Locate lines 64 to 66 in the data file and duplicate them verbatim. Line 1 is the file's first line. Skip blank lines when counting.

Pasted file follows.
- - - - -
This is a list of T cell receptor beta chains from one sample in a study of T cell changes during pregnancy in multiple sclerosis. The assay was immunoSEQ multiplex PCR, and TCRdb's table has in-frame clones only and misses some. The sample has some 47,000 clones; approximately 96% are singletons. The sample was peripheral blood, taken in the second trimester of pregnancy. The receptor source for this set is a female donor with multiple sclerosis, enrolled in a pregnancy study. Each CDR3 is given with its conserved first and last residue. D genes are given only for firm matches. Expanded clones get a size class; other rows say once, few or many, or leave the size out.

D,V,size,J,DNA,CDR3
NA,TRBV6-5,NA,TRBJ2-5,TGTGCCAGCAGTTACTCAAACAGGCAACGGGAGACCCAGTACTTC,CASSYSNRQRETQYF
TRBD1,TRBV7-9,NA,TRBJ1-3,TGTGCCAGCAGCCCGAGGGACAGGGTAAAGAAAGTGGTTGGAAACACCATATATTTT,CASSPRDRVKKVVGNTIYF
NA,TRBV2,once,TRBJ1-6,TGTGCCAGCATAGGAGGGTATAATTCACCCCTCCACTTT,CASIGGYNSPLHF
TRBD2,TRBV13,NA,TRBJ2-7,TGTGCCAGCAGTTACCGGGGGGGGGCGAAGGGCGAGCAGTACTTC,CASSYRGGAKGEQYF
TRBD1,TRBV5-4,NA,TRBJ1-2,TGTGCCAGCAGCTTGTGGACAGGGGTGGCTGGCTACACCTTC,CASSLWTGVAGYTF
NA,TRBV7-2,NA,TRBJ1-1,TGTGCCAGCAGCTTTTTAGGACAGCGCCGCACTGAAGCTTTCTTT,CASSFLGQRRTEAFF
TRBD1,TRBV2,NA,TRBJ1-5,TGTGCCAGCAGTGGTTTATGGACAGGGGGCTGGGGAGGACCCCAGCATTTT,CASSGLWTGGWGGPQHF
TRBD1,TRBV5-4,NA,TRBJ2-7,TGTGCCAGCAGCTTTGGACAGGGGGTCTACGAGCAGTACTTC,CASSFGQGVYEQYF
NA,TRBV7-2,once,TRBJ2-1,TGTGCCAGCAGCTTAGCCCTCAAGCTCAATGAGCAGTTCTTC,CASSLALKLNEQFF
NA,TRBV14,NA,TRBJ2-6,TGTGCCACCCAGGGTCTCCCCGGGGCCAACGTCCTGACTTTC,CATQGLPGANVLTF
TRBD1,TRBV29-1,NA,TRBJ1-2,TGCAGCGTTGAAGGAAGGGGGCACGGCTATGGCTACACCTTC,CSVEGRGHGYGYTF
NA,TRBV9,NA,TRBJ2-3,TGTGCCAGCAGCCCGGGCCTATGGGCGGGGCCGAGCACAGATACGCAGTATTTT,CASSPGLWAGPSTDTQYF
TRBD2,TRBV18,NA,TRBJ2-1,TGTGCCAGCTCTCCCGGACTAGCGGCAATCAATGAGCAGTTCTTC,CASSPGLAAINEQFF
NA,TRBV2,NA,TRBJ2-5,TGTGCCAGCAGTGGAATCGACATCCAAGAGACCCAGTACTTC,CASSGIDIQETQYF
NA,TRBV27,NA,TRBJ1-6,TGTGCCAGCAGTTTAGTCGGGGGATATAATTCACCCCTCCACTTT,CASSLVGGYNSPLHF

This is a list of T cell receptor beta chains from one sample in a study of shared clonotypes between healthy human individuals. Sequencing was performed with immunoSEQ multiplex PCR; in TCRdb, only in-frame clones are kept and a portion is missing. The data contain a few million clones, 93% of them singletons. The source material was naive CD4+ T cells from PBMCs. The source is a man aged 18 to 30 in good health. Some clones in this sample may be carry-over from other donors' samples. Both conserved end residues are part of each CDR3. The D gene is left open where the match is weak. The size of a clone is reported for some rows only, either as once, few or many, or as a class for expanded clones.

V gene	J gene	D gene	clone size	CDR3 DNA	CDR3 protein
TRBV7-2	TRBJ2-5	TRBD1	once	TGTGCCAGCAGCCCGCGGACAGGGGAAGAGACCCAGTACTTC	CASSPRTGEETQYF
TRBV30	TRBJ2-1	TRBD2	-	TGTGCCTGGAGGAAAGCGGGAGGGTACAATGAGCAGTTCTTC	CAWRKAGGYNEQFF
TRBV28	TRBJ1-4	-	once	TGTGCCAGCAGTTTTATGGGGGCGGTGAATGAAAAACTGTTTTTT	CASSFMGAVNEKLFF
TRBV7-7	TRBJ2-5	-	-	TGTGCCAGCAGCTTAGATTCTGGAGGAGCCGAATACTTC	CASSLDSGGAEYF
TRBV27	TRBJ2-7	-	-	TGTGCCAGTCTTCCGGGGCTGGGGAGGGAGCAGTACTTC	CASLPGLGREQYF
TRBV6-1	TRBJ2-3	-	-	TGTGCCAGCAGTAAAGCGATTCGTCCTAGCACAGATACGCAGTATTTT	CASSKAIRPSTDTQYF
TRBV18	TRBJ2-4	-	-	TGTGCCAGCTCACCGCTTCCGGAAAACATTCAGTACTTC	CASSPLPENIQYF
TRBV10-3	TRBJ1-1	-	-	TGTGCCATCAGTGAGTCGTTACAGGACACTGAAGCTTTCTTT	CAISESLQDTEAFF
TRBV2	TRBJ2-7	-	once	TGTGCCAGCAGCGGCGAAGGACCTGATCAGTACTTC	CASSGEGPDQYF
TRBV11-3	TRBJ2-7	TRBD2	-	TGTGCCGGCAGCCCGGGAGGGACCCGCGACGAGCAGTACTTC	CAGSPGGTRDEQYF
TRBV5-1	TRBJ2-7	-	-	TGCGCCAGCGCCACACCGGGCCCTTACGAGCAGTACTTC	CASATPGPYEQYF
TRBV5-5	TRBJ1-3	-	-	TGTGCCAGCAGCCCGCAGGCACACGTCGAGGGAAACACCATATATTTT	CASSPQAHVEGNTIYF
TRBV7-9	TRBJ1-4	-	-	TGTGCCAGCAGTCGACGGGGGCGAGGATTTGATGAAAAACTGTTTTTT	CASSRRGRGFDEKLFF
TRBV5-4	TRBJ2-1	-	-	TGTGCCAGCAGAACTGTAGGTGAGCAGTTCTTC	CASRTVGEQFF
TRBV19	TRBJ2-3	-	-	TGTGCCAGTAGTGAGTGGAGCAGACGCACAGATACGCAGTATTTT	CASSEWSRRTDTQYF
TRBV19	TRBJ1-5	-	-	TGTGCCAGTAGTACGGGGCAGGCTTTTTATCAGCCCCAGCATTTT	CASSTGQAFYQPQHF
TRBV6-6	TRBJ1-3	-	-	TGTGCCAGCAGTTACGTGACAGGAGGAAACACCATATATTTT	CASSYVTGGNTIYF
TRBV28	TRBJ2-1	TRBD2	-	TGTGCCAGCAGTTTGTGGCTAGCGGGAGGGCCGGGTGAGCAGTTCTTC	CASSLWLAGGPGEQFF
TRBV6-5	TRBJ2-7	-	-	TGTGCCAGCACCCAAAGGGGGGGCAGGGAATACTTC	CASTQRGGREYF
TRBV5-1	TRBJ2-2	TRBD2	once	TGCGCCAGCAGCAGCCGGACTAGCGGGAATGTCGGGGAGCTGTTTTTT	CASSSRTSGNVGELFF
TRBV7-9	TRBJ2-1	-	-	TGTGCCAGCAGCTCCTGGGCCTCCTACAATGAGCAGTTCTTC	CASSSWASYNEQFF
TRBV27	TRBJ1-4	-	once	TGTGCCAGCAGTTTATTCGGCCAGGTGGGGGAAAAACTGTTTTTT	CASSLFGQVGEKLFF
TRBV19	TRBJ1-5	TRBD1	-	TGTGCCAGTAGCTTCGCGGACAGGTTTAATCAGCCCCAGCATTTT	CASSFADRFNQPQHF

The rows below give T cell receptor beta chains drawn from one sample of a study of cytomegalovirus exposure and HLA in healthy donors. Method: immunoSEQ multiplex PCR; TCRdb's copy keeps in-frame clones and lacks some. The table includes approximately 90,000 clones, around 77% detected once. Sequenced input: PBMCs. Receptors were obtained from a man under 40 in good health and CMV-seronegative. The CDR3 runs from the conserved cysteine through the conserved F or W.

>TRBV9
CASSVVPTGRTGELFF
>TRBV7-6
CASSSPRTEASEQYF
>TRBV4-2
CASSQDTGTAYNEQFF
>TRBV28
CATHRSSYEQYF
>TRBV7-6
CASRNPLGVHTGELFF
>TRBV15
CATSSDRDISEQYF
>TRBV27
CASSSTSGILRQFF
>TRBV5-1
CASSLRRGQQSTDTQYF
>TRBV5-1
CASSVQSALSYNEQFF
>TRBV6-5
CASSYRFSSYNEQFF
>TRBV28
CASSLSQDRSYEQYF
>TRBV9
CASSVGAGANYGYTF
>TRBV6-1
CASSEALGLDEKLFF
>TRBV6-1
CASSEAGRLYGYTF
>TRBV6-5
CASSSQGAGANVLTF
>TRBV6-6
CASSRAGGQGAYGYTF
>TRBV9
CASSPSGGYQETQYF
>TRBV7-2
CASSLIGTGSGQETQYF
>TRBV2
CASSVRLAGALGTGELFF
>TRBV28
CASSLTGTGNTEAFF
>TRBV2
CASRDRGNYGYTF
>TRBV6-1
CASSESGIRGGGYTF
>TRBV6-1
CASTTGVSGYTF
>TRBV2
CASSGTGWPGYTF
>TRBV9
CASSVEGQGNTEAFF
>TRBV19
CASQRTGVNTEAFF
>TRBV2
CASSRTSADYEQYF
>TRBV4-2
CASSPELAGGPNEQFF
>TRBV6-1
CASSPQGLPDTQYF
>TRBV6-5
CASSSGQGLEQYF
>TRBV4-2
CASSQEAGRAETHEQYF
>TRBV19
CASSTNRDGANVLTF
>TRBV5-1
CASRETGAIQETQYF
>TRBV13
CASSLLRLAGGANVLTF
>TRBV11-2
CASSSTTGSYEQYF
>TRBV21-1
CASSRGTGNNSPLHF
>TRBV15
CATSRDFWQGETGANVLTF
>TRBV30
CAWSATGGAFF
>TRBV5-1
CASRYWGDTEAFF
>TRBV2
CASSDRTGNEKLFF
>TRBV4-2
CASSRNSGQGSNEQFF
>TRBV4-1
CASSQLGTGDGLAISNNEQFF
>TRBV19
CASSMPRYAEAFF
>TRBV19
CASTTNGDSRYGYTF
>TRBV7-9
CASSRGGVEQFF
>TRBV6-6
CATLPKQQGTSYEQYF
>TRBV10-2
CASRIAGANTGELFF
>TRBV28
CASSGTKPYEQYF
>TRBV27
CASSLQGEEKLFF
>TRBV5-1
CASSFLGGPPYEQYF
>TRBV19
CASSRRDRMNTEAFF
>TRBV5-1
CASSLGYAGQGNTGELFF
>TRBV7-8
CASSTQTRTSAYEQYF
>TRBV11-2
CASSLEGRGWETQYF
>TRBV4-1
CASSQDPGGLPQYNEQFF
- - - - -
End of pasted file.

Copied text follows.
>TRBV28
CASSLSQDRSYEQYF
>TRBV9